It’s another long week of meetings (8 this week) as the Council tries to wrap up several items before plunging into the 2017-2018 budget development work.
Monday morning in the weekly Council Briefing, the Council will hear two presentations: one on the 13th Year Promise Scholarship program, and another with the city’s inventory of greenhouse gas emissions.
Monday afternoon in the Full Council meeting, the Council will take final votes on the secure scheduling legislation, the freight master plan, and a resolution embracing the electrification of the city’s vehicle fleet and the Mayor’s Drive Clean Seattle initiative. Bring a snack to the meeting, because the public comment session will be another long one as advocates on both sides try to make their case on the secure scheduling ordinance (hint: save your breath, it’s going to pass).
This week’s Introduction and Referral Calendar has several interesting items:
- A proposed raise in the allowable salary range for the Director of Seattle Public Utilities. Interestingly, the starting salary for incoming SPU Director Mami Hara is above the current approved range (and above that for outgoing Director Ray Hoffman, but in the lowest quartile in the proposed new range. Council member Kshama Sawant will undoubtedly object to this proposal.
- An ordinance making permanent the five-cent charge on paper bags at grocery stores, and reserving the color green only for compostable bags.
- An ordinance lowering residential and arterial speed limits. This was all over the local news last week.
- An ordinance updating the rules for construction projects tearing up pavement. (yes, this is actually a thing)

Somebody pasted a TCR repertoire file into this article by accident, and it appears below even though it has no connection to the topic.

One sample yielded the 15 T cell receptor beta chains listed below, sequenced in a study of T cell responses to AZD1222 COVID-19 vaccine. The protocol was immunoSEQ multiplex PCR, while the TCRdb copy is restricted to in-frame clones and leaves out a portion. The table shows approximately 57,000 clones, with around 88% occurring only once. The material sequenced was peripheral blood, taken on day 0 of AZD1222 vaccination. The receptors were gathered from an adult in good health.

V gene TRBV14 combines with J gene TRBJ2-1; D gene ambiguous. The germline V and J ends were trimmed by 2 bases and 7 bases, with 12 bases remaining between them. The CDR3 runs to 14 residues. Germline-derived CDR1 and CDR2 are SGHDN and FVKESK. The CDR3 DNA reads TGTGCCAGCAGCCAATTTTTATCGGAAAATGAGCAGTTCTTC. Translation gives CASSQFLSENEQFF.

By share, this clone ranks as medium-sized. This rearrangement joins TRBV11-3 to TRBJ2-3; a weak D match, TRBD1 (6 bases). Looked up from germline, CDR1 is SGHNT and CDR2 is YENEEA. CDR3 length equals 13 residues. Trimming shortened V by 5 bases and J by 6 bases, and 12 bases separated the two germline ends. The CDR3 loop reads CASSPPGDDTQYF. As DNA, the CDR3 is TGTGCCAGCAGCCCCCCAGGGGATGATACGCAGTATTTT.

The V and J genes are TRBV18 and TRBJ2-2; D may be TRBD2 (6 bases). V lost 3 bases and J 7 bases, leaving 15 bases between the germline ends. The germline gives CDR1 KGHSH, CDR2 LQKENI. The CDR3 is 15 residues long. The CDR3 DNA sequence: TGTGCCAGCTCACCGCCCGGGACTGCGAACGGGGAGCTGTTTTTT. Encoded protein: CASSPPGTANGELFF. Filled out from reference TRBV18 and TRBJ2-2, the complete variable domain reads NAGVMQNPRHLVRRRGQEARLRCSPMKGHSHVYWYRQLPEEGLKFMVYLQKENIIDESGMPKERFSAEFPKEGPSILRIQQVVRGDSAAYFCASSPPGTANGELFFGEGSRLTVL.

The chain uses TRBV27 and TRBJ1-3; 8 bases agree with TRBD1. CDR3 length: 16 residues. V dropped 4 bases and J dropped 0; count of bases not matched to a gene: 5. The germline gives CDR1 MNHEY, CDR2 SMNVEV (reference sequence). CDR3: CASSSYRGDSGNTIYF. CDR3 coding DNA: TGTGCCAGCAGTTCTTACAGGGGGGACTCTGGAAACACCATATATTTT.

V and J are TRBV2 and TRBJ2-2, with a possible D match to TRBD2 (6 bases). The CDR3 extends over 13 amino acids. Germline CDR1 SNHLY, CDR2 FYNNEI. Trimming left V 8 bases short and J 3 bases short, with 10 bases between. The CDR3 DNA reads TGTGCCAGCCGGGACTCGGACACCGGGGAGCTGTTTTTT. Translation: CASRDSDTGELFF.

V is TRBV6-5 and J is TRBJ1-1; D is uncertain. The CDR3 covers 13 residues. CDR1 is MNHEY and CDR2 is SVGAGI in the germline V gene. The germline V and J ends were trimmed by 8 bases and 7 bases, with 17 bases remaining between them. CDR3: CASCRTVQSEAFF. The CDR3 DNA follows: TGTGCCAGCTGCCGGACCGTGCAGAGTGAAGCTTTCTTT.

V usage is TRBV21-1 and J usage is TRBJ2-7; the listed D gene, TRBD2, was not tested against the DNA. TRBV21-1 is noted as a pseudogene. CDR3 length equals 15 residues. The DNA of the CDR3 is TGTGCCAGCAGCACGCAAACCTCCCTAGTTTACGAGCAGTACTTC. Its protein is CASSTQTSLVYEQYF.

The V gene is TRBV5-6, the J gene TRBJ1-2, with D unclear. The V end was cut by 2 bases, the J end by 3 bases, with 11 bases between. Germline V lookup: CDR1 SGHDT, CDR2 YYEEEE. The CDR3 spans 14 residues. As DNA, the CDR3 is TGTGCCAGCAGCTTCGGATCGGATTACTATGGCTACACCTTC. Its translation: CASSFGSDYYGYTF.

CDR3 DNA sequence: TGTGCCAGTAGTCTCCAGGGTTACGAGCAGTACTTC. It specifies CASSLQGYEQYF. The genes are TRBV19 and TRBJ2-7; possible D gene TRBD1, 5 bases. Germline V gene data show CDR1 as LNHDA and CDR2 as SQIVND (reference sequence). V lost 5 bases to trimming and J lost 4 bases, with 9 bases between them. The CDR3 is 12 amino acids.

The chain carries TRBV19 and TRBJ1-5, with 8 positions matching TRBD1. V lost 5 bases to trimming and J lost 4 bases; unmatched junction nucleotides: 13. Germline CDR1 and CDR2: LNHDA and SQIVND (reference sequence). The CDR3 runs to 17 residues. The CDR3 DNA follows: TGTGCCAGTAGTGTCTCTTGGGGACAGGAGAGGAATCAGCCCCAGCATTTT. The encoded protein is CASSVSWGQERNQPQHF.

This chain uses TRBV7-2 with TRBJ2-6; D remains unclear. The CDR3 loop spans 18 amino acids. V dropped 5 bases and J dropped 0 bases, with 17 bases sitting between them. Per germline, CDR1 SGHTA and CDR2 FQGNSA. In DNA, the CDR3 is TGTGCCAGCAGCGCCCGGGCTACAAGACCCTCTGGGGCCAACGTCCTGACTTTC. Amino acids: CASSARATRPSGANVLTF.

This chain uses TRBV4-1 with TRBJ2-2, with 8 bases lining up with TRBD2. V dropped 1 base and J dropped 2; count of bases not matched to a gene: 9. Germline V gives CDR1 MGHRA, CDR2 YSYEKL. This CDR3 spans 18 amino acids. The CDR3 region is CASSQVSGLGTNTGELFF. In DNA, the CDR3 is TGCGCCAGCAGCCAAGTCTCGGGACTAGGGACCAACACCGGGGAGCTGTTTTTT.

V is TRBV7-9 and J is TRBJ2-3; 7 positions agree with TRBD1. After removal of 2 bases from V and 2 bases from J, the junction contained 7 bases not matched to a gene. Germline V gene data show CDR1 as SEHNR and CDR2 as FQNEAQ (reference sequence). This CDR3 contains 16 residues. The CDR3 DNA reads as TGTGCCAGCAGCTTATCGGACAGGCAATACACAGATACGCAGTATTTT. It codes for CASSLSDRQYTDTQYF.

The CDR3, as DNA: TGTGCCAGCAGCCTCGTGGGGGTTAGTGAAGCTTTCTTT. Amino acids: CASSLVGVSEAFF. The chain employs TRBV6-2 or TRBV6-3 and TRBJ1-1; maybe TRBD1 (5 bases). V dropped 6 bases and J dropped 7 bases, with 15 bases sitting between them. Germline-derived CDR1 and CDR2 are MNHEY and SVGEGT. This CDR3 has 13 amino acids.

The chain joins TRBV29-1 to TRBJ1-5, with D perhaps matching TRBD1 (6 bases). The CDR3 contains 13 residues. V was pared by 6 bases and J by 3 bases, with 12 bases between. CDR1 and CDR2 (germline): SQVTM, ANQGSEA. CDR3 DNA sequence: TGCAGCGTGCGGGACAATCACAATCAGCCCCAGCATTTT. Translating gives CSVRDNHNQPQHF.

Tuesday morning the Planning, and Use and Zoning Committee will meet — and it looks like it will be a marathon meeting. It will continue its consideration of the 2035 Comprehensive Plan — and with it an ordinance that would re-establish exemptions from SEPA review for smaller development projects in certain areas of the city. It will also take up consideration of the Living Building program, and receive briefings on proposed updates to the rules protecting environmentally critical areas and on the proposed University District Land Use changes announced last week.
Wednesday morning the Affordable Housing, Neighborhoods and Finance Committee meets, and is expected to take up the proposed change to the salary range for the head of Seattle Public Utilities.
Wednesday afternoon the Education, Equity and Governance Committee will meet. The agenda for the meeting has not been published yet.
Thursday morning the Human Services and Public Health Committee meets, to continue its work on the response to the homeless crisis and the proposed legislation restricting “sweeps” of unsanctioned homeless encampments.
Friday morning, the Civil Rights, Utilities, Economic Development and Arts Committee meets. The agenda for the meeting has not yet been published.